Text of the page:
When you put yourself and your words in the wide public sphere, you begin to speak for others. That’s a hard thing to do, and when you begin to do it flippantly and with tremendous confidence in your wisdom, as many of our news and talk radio commentators do, you become dangerous. Right now, I can see I have a few comments to read on Facebook based upon a story a friend posted about breast feeding. It’s a crappy article from ABC News titled, “Breastfeeding: Balancing Idealism with Realism.” The video’s more useful, but the article underneath it focuses on how hard it is to breastfeed and on reasons why women quit before the recommended 6 months. The article, I think, misses the point of what the women in the interview are saying.
Few of the women in the article say they found it unrealistic to breastfeed. An expert reported, “There are many competing demands on new parents: lack of sleep; crying, unsettled babies; other children to look after; and work commitments.” The expert focuses first on demands mothers have always had: difficult babies and other children. He lists work commitments last.
Yet, in the article, the women say different things first. One woman says she hated pumping. Another woman said she couldn’t make it work with her job as a waitress. Another woman said her baby wasn’t gaining weight–that would be an example where we’d need more information to understand.
My lord, I hated pumping. Hated hated hated it. And I was in a sympathetic environment at the University of Michigan. So I breastfed Samuel until he weaned himself. After he was mobile, he just never wanted to sit or stand still long enough to feed. We went to morning and night feedings, when he was sleepy, and that was the end. Easy. It didn’t always feel easy at the time, but looking back and hearing other women’s stories, I definitely think that after a few rough weeks in the beginning, I have little to complain about when it comes to breastfeeding.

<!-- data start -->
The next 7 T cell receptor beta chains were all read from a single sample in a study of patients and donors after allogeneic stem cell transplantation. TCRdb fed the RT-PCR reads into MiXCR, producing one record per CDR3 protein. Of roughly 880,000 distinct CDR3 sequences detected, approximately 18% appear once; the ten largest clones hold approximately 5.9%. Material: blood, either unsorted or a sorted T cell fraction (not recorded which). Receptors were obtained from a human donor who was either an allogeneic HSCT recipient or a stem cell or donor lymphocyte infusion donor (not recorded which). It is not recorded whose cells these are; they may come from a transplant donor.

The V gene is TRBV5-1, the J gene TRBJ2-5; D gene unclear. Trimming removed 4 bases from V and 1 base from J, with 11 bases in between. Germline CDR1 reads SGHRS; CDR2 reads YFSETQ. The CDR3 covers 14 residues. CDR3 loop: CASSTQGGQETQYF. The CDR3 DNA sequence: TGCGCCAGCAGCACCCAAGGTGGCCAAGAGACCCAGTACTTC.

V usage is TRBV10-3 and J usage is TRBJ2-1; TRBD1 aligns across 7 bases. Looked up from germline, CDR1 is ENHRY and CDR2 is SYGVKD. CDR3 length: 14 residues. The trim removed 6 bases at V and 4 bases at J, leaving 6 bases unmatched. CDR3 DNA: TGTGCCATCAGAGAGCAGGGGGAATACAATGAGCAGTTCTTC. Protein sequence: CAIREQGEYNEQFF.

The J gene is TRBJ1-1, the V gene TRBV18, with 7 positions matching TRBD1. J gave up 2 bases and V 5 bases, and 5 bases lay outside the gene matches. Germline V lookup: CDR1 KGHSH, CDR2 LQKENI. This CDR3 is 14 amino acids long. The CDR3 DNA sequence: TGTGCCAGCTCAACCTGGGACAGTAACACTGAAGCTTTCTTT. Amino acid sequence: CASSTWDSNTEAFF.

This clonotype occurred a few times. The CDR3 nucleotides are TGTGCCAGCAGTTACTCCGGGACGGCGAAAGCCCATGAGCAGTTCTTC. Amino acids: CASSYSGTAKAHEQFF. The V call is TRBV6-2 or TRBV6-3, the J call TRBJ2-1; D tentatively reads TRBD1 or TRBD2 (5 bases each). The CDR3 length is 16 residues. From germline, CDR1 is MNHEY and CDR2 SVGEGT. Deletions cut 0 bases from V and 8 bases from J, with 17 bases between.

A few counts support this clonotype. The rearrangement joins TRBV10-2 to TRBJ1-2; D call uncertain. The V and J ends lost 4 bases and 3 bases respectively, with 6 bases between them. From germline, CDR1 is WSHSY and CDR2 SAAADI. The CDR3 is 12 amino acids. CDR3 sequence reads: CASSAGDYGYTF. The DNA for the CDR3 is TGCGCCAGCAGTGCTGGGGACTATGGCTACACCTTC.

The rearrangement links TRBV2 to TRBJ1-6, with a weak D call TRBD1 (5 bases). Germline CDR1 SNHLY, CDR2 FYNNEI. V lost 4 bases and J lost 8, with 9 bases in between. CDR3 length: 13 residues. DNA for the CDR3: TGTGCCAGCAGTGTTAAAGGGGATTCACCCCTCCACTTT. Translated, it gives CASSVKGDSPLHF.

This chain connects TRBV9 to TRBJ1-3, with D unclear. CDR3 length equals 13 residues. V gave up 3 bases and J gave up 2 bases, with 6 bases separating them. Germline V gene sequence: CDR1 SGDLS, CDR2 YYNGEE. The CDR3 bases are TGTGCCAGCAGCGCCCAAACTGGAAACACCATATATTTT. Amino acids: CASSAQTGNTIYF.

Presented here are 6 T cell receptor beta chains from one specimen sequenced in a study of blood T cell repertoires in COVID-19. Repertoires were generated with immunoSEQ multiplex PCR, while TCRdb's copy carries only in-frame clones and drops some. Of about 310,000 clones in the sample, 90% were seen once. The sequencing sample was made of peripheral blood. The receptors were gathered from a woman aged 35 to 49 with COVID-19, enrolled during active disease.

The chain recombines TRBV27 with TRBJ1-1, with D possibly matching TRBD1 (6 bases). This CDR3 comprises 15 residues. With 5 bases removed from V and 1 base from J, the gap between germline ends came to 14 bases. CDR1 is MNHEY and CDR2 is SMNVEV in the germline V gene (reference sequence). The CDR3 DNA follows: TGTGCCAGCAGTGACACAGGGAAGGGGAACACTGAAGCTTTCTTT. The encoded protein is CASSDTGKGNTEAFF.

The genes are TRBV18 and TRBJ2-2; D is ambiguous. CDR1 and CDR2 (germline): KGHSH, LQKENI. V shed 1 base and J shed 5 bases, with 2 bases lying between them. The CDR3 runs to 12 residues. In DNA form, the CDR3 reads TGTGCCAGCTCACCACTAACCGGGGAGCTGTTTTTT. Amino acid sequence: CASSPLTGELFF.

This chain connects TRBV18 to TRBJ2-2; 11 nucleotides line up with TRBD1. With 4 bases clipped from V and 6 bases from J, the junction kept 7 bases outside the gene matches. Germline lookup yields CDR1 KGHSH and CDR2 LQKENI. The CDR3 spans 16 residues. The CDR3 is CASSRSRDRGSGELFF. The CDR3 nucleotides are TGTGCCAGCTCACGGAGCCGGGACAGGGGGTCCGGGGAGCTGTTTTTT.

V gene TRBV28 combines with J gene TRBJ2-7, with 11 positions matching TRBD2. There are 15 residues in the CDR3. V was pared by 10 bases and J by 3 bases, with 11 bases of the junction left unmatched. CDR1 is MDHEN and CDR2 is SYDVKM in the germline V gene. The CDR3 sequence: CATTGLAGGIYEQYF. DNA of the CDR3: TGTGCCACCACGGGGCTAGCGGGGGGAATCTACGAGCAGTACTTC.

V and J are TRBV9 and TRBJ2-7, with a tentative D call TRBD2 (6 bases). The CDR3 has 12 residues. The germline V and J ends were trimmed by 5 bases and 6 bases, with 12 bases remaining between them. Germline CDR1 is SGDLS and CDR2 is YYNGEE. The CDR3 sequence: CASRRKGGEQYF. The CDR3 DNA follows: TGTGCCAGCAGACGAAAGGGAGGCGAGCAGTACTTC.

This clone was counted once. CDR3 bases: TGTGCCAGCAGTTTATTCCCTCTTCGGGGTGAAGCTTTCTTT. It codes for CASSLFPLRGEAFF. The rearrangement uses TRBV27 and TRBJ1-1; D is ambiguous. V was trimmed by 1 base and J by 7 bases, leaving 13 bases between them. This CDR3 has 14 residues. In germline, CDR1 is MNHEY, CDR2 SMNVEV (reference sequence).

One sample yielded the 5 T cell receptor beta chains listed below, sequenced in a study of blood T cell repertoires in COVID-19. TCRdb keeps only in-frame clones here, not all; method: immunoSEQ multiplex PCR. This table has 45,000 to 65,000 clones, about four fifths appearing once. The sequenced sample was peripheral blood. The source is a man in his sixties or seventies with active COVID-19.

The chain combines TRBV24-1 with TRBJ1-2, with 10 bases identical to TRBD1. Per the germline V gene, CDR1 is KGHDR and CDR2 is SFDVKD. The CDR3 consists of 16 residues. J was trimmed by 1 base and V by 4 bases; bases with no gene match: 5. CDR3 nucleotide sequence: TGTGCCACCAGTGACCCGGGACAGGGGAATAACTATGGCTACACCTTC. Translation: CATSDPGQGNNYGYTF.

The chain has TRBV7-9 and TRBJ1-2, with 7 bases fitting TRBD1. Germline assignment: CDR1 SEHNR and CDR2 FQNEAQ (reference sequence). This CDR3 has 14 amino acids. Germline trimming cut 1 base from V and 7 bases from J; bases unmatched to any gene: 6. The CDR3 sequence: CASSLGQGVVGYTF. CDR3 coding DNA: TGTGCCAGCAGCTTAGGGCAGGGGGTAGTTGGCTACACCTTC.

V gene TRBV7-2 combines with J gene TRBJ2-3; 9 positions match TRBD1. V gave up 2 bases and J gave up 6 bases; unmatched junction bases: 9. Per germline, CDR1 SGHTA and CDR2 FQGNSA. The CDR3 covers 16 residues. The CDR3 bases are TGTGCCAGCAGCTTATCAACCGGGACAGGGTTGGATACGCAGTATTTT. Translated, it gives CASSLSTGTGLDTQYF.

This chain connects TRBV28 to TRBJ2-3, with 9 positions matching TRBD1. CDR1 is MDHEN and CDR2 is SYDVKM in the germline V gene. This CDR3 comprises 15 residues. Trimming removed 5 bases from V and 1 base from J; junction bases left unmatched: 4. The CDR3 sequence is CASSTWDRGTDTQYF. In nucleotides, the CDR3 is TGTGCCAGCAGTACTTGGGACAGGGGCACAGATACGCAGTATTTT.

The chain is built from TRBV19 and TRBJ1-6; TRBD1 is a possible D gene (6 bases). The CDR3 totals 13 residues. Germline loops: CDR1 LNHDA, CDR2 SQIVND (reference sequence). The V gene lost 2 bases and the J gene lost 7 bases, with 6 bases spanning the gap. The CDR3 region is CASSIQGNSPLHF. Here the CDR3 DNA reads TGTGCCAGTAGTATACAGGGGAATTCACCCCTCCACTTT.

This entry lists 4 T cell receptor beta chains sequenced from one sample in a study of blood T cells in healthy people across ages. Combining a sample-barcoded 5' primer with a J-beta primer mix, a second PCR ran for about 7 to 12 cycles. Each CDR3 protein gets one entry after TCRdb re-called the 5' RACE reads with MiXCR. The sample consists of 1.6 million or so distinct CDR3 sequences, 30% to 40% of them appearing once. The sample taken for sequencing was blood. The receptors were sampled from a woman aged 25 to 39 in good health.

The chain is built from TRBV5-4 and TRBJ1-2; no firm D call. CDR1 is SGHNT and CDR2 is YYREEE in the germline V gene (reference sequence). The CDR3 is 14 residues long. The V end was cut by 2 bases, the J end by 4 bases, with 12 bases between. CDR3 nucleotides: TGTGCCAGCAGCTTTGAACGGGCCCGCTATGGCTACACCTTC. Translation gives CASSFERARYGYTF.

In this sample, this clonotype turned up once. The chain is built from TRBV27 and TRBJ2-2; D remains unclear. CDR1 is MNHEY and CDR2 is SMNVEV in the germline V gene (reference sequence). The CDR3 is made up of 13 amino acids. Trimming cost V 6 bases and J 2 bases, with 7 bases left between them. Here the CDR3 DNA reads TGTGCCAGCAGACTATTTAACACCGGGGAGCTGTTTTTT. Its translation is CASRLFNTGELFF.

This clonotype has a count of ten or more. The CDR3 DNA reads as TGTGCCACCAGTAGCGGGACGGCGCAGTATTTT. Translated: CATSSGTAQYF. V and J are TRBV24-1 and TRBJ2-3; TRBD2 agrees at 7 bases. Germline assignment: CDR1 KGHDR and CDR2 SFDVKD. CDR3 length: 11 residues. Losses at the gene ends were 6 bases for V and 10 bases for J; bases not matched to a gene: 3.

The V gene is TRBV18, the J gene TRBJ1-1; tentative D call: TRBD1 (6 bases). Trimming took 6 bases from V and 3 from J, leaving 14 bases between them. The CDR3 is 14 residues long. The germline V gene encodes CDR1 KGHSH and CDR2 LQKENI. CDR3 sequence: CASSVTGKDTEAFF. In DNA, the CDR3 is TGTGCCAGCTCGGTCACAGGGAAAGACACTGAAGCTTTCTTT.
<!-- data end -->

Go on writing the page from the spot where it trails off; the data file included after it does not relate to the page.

How are women in countries with better maternity leave policies doing at breastfeeding? That’s what I’d want to know.
In the discussion on Facebook (Hello if the friend who posted it is reading!), a familiar discussion emerges, with not a few comments blaming mothers–believing the headline that women just find breastfeeding too hard. It is so hard to understand another woman’s motivation, but I always, in all settings, try to avoid primarily blaming people for their misfortune. Certainly I believe in personal responsibility and that in most cases the daily drudge of parenting will be harder in your baby’s first year of life than it ever will be again, but usually it is far more complicated than just a woman being selfish or lazy.
What I really don’t understand, though, is why people so easily think they can understand others’ motivations. I don’t. I really don’t. I used to think I did, but if I have learned anything about life in the past five years, it’s that no one is simple. No one is an open book. Much of what a person says is as complicated as any of the poems from my Romantic poetry class in college. What they do is even harder to understand.
I don’t know if Rush Limbaugh, Bill Maher, and other men and women who’ve made the news for their offensive comments (Yes, I will condemn Maher’s calling Sarah Palin a c*nt) believe what they say. In a sick sense and to an extreme, they’re just doing what we all do daily–filtering their interpretations of others’ words and behaviors through their own experiences and expectations and judging them carelessly. For most of us and usually, it’s fine. Often, it’s the start of empathy. Sometimes, it’s useful. But too frequently, it’s mean-spirited and myopic. And as I’ve said over and over, I think intention matters.